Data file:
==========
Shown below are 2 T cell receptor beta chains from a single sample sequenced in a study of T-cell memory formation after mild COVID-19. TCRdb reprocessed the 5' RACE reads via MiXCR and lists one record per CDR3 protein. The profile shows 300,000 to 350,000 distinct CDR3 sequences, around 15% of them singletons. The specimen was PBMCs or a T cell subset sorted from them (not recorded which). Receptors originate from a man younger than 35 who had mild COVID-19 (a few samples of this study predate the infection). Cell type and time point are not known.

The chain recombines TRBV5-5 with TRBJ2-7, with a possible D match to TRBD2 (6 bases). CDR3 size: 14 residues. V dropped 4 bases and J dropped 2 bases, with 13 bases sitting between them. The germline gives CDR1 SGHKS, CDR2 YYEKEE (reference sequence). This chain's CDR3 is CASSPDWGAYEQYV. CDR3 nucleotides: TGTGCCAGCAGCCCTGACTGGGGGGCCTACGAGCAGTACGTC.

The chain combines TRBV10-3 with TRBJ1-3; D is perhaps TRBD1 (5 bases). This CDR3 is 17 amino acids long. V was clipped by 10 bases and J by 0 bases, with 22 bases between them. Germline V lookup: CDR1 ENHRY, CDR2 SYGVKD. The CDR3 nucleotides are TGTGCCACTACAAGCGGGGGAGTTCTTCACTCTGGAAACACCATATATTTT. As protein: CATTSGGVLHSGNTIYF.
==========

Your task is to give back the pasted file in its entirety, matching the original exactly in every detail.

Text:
Shown below are 2 T cell receptor beta chains from a single sample sequenced in a study of T-cell memory formation after mild COVID-19. TCRdb reprocessed the 5' RACE reads via MiXCR and lists one record per CDR3 protein. The profile shows 300,000 to 350,000 distinct CDR3 sequences, around 15% of them singletons. The specimen was PBMCs or a T cell subset sorted from them (not recorded which). Receptors originate from a man younger than 35 who had mild COVID-19 (a few samples of this study predate the infection). Cell type and time point are not known.

The chain recombines TRBV5-5 with TRBJ2-7, with a possible D match to TRBD2 (6 bases). CDR3 size: 14 residues. V dropped 4 bases and J dropped 2 bases, with 13 bases sitting between them. The germline gives CDR1 SGHKS, CDR2 YYEKEE (reference sequence). This chain's CDR3 is CASSPDWGAYEQYV. CDR3 nucleotides: TGTGCCAGCAGCCCTGACTGGGGGGCCTACGAGCAGTACGTC.

The chain combines TRBV10-3 with TRBJ1-3; D is perhaps TRBD1 (5 bases). This CDR3 is 17 amino acids long. V was clipped by 10 bases and J by 0 bases, with 22 bases between them. Germline V lookup: CDR1 ENHRY, CDR2 SYGVKD. The CDR3 nucleotides are TGTGCCACTACAAGCGGGGGAGTTCTTCACTCTGGAAACACCATATATTTT. As protein: CATTSGGVLHSGNTIYF.